Membership of the board tasked with scrutinising the impact of teachers working into their 60s will be decided next month, with unions hoping the review will prove their concerns.
Applications to join the board – called the Teachers’ Working Longer Review – closed on Monday. Appointments are due to be made by the end of February.
The government wants teachers to work until 68 before claiming a full pension. At present, the pension age is 65 or 60, depending when the scheme was joined.
The Department for Education (DfE) says that the board’s remit is to make sure that the change does not “impact detrimentally” on the workforce and that teachers have the “capacity to drive up standards”.
A steering group that includes representatives of all the major trade unions has already been set up. It held its first meeting last October.
The National Union of Teachers (NUT) and Association of Teachers and Lecturers (ATL) hope the review will highlight the issues the unions have already raised, such as the impact on older teachers’ health and more flexibility in their workload.
Both the unions and Labour’s Cardiff West MP Kevin Brennan think the review will highlight the difference in how older teachers work, compared with teachers in their 30s or 40s.
There was, however, a concern that the review was not carried out before the government introduced the policy and that it was now being “retro-fitted”, Mr Brennan (pictured) said.
Last year’s workforce census showed there were 11,500 teachers over 60 working in publicly funded schools. (See graph below). But more than staff 36,000 aged between 55- and 59 were still teaching.
The expectation is that more teachers will stay past 60 to access their full pension.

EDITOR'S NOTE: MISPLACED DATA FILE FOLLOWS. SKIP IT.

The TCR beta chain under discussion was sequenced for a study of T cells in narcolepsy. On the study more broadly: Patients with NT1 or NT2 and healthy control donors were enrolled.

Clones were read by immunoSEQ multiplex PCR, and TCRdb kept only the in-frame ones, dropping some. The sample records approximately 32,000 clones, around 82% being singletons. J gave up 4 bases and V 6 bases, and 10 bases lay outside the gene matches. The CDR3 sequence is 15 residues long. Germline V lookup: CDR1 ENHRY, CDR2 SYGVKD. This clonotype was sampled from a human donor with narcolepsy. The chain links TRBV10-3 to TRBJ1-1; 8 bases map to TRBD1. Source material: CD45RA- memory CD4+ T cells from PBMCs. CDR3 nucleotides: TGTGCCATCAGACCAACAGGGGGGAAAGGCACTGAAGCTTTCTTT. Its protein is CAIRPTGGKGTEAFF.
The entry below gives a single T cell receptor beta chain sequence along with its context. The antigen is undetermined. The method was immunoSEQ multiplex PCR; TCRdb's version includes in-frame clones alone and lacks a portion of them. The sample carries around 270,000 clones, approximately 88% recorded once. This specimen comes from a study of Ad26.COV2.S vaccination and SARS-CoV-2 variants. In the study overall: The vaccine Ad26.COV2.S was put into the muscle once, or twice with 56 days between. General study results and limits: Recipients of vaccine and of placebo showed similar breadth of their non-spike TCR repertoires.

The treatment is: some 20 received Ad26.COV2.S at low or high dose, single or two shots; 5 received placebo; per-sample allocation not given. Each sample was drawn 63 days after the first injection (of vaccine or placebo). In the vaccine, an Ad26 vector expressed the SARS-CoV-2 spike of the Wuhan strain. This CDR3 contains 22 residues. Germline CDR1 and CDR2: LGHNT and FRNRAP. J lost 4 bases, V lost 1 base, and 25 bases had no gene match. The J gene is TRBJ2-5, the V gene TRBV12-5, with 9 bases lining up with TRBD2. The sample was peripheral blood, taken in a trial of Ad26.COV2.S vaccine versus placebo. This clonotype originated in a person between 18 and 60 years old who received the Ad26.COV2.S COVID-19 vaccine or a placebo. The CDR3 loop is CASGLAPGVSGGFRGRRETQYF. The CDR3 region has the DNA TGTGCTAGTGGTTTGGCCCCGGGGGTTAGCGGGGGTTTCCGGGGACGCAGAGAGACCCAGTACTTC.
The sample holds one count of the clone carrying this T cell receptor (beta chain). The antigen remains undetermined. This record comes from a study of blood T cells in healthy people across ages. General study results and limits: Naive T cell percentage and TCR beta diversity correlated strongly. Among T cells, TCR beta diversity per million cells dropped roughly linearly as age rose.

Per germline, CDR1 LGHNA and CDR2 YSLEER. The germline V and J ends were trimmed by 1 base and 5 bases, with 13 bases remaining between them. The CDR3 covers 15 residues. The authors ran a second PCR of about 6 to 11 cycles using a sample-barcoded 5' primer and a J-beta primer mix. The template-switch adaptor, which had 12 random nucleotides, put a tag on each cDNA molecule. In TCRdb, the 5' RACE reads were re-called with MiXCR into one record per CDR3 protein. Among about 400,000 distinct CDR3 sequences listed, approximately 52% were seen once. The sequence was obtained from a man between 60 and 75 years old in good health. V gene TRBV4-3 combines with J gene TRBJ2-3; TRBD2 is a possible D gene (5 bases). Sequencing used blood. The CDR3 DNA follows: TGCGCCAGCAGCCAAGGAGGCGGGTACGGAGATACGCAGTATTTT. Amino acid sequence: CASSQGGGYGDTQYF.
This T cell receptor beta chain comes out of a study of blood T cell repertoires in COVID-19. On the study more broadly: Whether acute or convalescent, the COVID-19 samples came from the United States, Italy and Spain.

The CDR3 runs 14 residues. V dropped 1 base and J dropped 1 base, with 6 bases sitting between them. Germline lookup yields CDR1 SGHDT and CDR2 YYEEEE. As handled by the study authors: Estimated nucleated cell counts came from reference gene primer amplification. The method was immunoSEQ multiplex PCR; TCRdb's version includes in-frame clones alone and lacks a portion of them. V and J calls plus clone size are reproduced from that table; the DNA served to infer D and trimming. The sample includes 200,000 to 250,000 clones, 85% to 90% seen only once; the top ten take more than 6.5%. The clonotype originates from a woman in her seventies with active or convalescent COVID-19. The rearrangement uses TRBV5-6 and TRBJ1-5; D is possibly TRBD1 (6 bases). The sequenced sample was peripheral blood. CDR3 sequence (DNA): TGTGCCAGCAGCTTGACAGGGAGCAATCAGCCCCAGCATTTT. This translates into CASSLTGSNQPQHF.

An ATL spokesman said: “We would have liked the review to come first and the decisions to come after, but obviously that’s not our choice. We are hoping this review will prove us right.”
Andrew Morris, head of pay and pensions at the NUT, said the union still opposed the increase in pension age, but added: “The reason for us to join up with the review is that we think it will throw up evidence, both medically and of an employment nature, that working until 68 is unrealistic and will impact on the education of students.”
Mr Brennan said: “We really need to look at what we do with our more experienced professionals – what we should ask of them – and re-engineer the job as appropriate to take advantage of their great experience.
“Really great teachers can be burnt out by their late 50s, early 60s, and it shouldn’t really reach that stage.”
A DfE spokesperson said: “Encouraging and enabling more later-life working offers a massive potential financial boost both for individuals and the economy.
“That is why it is vital that we prepare the teaching profession for this, to make sure it remains as attractive as it is now. This review will explore the impact of working in later life on teachers’ health and their ability to do their jobs.”
It is understood an interim report will be produced later this year by the group and a final report published in 2016.